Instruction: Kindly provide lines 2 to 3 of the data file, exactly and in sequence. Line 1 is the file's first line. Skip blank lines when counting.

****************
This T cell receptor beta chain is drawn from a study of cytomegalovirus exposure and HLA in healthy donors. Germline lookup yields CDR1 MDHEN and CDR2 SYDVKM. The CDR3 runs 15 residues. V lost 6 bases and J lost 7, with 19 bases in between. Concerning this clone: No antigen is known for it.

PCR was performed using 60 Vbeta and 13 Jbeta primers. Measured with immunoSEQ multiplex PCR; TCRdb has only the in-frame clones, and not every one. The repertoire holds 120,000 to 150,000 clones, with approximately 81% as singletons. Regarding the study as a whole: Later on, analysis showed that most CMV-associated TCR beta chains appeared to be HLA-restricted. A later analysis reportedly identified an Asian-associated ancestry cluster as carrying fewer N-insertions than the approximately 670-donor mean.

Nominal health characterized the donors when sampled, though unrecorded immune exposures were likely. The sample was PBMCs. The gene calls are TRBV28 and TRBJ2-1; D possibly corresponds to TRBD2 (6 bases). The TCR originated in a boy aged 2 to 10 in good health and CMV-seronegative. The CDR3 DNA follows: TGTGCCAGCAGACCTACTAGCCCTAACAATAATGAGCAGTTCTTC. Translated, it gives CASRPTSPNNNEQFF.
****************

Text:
PCR was performed using 60 Vbeta and 13 Jbeta primers. Measured with immunoSEQ multiplex PCR; TCRdb has only the in-frame clones, and not every one. The repertoire holds 120,000 to 150,000 clones, with approximately 81% as singletons. Regarding the study as a whole: Later on, analysis showed that most CMV-associated TCR beta chains appeared to be HLA-restricted. A later analysis reportedly identified an Asian-associated ancestry cluster as carrying fewer N-insertions than the approximately 670-donor mean.

Nominal health characterized the donors when sampled, though unrecorded immune exposures were likely. The sample was PBMCs. The gene calls are TRBV28 and TRBJ2-1; D possibly corresponds to TRBD2 (6 bases). The TCR originated in a boy aged 2 to 10 in good health and CMV-seronegative. The CDR3 DNA follows: TGTGCCAGCAGACCTACTAGCCCTAACAATAATGAGCAGTTCTTC. Translated, it gives CASRPTSPNNNEQFF.